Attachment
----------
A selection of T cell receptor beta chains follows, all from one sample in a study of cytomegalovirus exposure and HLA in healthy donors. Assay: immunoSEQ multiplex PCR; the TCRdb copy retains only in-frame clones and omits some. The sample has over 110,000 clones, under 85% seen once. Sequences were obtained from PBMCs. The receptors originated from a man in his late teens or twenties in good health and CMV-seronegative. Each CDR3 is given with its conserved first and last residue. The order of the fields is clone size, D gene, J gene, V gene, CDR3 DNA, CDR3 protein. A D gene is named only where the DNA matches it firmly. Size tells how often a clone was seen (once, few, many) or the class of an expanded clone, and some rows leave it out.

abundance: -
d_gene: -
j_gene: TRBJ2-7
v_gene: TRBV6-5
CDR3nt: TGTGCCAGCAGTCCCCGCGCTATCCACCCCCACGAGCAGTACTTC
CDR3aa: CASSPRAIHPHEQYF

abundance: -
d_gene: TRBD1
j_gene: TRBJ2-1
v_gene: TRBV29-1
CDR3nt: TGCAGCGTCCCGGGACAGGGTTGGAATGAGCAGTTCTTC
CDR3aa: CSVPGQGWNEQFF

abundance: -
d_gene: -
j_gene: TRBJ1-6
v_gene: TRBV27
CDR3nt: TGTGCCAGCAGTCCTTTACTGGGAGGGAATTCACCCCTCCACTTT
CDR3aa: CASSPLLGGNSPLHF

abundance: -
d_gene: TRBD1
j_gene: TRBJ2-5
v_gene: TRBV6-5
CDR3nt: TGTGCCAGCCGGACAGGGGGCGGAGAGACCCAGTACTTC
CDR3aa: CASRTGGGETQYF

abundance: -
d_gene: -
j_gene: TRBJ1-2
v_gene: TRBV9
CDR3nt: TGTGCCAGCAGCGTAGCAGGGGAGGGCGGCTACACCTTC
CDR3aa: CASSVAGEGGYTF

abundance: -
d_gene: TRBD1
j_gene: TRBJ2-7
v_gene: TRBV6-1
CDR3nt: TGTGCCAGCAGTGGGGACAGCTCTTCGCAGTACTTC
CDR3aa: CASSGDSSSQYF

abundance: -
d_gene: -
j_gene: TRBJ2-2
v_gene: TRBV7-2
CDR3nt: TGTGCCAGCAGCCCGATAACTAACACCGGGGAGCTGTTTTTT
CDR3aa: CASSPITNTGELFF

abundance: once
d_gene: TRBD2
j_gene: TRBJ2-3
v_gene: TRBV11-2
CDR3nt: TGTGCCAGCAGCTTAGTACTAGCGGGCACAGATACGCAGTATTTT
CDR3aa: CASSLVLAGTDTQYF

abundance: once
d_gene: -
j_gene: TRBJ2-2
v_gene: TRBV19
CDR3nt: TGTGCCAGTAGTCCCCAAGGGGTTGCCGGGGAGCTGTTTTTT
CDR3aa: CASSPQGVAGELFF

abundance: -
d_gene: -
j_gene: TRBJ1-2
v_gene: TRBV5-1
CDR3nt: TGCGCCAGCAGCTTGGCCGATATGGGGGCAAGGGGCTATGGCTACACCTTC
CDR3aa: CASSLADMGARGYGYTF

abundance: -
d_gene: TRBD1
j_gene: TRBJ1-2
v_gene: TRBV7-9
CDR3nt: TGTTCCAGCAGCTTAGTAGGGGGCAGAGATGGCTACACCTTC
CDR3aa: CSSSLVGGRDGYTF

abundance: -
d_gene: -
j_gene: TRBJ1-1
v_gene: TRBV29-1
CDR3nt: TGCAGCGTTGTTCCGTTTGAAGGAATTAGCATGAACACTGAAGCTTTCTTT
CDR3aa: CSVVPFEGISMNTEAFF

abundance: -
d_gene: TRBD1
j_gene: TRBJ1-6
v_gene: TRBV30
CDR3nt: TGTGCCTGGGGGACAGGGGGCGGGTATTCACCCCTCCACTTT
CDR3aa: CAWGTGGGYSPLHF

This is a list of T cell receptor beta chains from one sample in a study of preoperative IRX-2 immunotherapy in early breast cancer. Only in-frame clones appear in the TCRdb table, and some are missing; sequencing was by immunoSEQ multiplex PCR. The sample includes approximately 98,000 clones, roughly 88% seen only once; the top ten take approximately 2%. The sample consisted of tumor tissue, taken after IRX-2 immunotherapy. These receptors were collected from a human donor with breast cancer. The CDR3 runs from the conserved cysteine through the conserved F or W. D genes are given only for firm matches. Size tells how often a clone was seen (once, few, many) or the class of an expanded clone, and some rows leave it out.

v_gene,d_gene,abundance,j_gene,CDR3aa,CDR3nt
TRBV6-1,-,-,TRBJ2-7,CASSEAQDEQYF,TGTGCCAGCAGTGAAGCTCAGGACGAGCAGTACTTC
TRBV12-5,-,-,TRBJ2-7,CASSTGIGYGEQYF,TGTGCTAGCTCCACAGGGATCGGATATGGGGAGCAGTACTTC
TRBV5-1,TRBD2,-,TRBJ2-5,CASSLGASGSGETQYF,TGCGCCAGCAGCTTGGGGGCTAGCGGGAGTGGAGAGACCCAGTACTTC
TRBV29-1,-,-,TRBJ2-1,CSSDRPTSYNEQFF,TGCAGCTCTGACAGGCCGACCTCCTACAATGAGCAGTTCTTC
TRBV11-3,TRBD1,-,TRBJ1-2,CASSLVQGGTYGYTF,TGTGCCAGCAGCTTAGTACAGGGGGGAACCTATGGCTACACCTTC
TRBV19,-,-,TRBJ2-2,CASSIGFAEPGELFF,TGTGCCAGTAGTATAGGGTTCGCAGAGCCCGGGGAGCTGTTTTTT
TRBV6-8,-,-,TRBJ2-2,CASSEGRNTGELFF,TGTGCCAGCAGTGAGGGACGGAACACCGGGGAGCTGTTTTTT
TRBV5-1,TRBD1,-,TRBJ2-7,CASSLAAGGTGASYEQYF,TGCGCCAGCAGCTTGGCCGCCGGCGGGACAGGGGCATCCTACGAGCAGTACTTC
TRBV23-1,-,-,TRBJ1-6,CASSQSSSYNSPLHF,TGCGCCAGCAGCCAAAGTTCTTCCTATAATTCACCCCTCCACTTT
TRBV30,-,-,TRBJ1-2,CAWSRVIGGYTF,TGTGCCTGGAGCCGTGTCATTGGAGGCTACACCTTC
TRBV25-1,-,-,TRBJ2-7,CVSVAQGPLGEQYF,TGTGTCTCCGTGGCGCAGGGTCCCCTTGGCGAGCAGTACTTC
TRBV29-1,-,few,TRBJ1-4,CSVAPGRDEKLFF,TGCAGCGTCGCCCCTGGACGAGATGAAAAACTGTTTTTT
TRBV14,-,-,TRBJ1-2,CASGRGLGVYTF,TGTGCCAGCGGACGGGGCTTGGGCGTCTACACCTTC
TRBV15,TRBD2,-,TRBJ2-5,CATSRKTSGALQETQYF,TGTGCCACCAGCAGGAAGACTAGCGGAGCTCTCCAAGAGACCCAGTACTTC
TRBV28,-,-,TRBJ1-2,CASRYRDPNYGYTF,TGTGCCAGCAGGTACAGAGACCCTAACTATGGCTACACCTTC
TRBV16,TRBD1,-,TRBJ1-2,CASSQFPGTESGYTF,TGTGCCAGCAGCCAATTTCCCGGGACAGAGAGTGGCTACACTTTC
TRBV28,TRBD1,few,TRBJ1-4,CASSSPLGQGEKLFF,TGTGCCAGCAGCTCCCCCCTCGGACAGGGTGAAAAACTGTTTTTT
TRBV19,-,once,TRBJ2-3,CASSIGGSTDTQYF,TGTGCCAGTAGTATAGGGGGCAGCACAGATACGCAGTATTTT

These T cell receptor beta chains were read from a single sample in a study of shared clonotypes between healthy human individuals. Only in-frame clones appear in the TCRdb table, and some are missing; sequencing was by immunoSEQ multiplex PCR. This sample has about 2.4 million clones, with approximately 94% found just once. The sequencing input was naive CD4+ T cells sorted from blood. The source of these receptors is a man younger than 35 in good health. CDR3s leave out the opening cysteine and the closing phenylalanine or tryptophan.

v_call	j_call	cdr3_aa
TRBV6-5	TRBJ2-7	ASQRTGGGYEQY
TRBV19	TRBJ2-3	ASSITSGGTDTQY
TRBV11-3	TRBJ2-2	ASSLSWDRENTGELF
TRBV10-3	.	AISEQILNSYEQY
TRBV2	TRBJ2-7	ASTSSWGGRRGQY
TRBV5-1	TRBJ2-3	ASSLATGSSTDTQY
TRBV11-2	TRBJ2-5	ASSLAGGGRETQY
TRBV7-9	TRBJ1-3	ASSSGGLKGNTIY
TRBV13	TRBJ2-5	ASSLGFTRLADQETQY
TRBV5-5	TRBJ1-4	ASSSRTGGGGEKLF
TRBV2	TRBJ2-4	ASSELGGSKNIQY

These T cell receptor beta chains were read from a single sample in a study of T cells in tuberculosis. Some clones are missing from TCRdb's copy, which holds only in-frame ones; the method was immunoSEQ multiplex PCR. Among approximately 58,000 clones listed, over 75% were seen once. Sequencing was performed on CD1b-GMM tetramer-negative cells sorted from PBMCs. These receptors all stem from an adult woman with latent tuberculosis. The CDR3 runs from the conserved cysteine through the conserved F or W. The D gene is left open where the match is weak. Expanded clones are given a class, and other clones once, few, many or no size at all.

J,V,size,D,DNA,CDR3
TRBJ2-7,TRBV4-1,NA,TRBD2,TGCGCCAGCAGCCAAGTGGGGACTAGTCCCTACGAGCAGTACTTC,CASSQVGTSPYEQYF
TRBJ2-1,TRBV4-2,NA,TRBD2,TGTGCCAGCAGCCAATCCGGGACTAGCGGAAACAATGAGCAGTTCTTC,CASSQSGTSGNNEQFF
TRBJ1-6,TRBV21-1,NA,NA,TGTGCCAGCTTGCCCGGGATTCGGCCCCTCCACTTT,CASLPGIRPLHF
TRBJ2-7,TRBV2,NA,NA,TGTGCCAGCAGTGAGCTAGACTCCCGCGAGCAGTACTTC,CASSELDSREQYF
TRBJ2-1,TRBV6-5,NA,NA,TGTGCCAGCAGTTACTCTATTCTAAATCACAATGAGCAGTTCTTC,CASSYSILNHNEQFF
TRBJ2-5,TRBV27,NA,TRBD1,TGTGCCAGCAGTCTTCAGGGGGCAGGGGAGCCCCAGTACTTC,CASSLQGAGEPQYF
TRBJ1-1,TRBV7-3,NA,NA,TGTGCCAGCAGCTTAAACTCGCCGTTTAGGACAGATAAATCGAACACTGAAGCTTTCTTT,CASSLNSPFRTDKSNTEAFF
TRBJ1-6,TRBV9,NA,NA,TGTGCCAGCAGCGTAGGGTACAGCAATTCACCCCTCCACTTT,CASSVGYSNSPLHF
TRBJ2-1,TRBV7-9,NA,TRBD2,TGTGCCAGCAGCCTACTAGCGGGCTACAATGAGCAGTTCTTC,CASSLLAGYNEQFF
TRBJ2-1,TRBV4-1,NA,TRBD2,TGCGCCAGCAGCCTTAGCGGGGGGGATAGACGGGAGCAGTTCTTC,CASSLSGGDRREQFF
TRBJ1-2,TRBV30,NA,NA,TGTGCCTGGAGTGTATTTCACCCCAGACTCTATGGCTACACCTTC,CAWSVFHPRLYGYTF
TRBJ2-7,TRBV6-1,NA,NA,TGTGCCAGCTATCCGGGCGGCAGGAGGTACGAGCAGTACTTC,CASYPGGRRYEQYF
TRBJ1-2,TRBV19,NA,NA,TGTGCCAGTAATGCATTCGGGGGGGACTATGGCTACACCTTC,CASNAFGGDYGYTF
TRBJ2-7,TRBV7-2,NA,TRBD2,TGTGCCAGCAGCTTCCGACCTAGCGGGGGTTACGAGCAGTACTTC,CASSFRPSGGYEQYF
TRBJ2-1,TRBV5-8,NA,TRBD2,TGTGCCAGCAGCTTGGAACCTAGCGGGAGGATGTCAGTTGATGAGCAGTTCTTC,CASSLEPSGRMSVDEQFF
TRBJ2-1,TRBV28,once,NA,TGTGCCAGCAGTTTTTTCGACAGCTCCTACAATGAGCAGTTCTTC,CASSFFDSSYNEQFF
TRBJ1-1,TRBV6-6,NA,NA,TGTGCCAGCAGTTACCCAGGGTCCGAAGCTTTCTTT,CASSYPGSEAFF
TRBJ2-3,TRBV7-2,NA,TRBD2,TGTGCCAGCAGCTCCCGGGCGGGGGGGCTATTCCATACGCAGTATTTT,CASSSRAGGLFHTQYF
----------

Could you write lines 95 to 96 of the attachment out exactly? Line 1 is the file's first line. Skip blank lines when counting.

TRBV15,TRBD2,-,TRBJ2-5,CATSRKTSGALQETQYF,TGTGCCACCAGCAGGAAGACTAGCGGAGCTCTCCAAGAGACCCAGTACTTC
TRBV28,-,-,TRBJ1-2,CASRYRDPNYGYTF,TGTGCCAGCAGGTACAGAGACCCTAACTATGGCTACACCTTC